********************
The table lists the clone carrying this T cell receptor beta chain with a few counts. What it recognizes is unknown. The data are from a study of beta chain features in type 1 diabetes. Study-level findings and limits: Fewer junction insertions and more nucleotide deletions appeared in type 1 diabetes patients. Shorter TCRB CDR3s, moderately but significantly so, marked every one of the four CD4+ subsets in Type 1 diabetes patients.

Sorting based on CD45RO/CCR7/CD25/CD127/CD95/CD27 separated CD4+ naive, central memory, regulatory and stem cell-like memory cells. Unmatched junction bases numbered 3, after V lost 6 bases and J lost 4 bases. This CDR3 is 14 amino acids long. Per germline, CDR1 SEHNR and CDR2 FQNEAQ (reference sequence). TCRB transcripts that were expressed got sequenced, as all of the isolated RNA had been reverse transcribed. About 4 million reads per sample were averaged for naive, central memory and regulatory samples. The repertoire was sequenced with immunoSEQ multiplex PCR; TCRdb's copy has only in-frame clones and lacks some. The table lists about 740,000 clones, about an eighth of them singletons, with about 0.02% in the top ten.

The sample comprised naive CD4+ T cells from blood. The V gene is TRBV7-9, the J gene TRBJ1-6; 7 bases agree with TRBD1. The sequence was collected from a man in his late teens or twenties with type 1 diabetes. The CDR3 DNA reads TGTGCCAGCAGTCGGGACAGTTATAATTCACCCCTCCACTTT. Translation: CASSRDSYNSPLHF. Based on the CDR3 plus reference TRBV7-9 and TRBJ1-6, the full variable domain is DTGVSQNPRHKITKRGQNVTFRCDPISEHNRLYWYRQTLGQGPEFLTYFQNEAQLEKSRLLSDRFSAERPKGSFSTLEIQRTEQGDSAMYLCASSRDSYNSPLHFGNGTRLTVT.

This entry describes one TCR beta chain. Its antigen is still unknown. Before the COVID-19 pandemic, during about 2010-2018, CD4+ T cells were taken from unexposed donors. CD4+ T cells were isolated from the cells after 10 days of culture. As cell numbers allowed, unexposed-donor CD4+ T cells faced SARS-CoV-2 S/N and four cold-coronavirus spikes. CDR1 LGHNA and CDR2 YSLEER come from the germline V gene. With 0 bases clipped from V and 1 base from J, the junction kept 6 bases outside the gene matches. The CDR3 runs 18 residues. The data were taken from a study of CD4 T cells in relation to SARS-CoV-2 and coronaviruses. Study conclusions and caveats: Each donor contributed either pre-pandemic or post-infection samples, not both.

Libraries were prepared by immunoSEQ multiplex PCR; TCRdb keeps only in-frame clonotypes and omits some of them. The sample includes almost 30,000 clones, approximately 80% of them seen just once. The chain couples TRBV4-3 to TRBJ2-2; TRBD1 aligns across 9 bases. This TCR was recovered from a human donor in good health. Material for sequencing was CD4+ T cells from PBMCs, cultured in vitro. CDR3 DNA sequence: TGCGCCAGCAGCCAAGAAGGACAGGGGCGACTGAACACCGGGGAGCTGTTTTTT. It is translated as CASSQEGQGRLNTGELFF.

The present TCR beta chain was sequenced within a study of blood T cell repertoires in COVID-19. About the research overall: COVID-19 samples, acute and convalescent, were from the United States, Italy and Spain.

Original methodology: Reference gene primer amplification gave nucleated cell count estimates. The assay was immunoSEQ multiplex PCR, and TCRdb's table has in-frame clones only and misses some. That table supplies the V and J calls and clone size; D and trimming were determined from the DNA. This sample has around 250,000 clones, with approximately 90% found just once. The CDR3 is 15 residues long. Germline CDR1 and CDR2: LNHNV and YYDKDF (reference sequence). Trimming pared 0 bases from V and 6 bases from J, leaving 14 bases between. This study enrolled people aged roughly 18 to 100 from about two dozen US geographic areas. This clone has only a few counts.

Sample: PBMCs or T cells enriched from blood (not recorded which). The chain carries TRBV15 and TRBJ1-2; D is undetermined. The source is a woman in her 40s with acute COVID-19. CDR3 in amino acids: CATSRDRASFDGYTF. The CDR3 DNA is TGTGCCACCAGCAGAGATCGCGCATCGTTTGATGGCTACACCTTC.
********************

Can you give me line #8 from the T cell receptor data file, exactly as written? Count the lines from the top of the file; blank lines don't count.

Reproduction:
Sample: PBMCs or T cells enriched from blood (not recorded which). The chain carries TRBV15 and TRBJ1-2; D is undetermined. The source is a woman in her 40s with acute COVID-19. CDR3 in amino acids: CATSRDRASFDGYTF. The CDR3 DNA is TGTGCCACCAGCAGAGATCGCGCATCGTTTGATGGCTACACCTTC.